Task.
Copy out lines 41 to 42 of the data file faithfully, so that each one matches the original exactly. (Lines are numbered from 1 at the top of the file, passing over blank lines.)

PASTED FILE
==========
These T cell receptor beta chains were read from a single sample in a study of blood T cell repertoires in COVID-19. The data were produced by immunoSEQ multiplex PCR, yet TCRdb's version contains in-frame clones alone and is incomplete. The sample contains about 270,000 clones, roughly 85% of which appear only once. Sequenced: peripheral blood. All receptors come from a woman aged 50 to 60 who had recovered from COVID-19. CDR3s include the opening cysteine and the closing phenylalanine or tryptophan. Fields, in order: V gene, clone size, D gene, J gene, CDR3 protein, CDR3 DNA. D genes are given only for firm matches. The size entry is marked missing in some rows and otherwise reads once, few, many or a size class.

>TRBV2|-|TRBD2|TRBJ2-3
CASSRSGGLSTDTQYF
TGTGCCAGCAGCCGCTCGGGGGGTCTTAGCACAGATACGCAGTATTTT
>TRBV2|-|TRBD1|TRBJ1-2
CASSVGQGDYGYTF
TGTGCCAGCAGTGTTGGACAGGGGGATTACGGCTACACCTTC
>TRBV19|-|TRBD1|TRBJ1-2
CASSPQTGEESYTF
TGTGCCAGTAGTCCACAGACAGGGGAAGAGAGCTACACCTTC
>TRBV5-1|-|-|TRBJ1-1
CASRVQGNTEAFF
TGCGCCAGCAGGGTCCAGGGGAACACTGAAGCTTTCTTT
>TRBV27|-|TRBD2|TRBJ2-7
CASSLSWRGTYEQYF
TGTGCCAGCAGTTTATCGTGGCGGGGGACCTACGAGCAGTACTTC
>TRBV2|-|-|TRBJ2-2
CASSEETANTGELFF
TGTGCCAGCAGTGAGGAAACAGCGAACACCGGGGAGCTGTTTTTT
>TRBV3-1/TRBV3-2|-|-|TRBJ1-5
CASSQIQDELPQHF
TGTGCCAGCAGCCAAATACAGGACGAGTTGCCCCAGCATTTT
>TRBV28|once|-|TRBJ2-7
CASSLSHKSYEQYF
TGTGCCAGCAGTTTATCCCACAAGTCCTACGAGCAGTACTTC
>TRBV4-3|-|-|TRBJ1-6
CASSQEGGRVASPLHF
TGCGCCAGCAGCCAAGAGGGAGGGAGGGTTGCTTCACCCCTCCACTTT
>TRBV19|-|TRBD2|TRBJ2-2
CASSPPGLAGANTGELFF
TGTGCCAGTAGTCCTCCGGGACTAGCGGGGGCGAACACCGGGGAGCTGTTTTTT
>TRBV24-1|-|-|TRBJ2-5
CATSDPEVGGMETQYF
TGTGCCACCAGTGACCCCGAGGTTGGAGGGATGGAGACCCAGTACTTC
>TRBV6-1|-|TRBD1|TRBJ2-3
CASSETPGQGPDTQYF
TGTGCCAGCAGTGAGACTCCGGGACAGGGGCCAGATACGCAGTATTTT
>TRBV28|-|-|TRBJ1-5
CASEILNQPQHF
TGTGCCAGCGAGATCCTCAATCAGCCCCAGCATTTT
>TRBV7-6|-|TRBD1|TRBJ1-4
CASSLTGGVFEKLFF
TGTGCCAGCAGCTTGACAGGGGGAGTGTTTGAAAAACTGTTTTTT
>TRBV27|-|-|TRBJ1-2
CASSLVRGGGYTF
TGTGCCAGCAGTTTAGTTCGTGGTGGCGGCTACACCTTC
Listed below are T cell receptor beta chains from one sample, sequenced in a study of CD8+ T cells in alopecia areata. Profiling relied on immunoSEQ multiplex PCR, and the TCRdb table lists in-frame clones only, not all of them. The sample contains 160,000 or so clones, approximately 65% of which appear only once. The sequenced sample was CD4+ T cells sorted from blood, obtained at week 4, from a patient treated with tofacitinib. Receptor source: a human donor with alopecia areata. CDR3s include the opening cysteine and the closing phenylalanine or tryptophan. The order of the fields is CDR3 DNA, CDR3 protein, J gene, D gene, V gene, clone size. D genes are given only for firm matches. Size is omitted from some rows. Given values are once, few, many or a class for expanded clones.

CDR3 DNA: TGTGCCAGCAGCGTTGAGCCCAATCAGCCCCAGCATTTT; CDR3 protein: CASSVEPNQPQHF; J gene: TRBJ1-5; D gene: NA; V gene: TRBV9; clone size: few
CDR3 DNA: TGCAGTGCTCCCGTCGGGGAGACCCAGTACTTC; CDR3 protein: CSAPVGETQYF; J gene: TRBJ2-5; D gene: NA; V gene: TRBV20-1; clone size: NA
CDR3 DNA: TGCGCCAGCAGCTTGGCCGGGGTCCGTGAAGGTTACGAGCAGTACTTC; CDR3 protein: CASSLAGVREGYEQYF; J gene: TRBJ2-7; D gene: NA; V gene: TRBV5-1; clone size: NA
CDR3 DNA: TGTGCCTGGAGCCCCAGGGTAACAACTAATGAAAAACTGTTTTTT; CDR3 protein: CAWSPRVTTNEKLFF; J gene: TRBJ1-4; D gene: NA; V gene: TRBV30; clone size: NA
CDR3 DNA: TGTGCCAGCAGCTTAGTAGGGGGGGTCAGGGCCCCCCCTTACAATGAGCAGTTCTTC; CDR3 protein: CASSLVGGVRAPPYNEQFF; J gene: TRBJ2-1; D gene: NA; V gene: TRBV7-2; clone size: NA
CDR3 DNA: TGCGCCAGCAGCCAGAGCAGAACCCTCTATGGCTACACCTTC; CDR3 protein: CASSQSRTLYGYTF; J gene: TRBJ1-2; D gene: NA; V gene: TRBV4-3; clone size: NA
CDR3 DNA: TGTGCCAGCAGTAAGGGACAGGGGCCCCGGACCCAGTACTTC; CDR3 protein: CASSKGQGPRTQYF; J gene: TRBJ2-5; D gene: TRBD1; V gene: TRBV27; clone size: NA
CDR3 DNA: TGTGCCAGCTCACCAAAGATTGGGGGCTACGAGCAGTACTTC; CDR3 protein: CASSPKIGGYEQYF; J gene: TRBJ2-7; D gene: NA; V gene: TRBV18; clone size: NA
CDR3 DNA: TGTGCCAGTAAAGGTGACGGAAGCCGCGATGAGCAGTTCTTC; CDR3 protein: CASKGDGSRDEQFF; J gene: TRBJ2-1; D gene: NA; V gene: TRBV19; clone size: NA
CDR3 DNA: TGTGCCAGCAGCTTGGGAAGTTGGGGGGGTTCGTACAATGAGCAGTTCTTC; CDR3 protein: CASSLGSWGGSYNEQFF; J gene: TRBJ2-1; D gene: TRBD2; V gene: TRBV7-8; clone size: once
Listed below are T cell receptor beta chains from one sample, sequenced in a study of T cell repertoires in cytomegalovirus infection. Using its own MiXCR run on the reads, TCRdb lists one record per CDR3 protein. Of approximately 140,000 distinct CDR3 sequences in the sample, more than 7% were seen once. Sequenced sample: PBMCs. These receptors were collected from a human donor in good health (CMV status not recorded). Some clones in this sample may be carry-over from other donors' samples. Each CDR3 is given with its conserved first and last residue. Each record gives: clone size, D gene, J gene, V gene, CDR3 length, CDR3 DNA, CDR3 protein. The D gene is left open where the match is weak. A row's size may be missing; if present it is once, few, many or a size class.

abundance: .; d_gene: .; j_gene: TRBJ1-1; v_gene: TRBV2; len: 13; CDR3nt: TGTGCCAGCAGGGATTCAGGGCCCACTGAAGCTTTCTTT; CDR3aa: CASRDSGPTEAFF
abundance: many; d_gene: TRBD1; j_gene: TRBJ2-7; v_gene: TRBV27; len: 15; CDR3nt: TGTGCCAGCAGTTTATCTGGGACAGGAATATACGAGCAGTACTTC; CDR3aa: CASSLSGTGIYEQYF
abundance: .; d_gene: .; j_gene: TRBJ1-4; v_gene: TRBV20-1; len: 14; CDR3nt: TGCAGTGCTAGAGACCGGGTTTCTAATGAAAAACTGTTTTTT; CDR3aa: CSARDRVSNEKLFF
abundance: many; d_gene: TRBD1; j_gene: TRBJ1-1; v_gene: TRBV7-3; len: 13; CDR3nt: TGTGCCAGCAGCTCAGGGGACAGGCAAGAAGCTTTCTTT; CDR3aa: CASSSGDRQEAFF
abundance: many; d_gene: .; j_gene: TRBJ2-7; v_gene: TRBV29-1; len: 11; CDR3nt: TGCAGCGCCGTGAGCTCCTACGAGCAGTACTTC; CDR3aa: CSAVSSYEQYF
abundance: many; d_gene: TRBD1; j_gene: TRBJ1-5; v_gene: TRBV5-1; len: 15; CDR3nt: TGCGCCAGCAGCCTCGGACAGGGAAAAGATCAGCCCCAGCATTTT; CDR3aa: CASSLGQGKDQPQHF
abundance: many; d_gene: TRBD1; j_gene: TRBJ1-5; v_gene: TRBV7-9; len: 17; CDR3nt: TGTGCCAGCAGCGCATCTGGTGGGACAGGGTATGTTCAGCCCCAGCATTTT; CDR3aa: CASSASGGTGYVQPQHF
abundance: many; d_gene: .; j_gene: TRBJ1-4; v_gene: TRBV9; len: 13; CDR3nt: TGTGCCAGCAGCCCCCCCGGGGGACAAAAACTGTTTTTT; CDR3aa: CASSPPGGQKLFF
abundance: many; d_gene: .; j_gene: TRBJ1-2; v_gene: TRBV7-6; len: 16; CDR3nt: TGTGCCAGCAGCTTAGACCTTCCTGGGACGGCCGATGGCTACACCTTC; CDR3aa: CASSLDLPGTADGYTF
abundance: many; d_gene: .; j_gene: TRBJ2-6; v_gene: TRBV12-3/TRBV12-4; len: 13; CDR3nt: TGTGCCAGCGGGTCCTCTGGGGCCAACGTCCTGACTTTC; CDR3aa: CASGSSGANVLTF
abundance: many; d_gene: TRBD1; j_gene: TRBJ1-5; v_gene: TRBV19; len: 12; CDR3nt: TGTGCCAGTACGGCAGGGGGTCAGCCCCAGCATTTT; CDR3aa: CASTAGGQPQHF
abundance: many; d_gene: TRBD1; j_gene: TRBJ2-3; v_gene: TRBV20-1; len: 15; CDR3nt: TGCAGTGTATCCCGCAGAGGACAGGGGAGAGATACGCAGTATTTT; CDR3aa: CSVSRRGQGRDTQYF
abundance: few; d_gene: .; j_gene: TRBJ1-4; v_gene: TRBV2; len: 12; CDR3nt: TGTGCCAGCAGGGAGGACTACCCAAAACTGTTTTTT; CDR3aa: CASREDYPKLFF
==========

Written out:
>TRBV7-6|-|TRBD1|TRBJ1-4
CASSLTGGVFEKLFF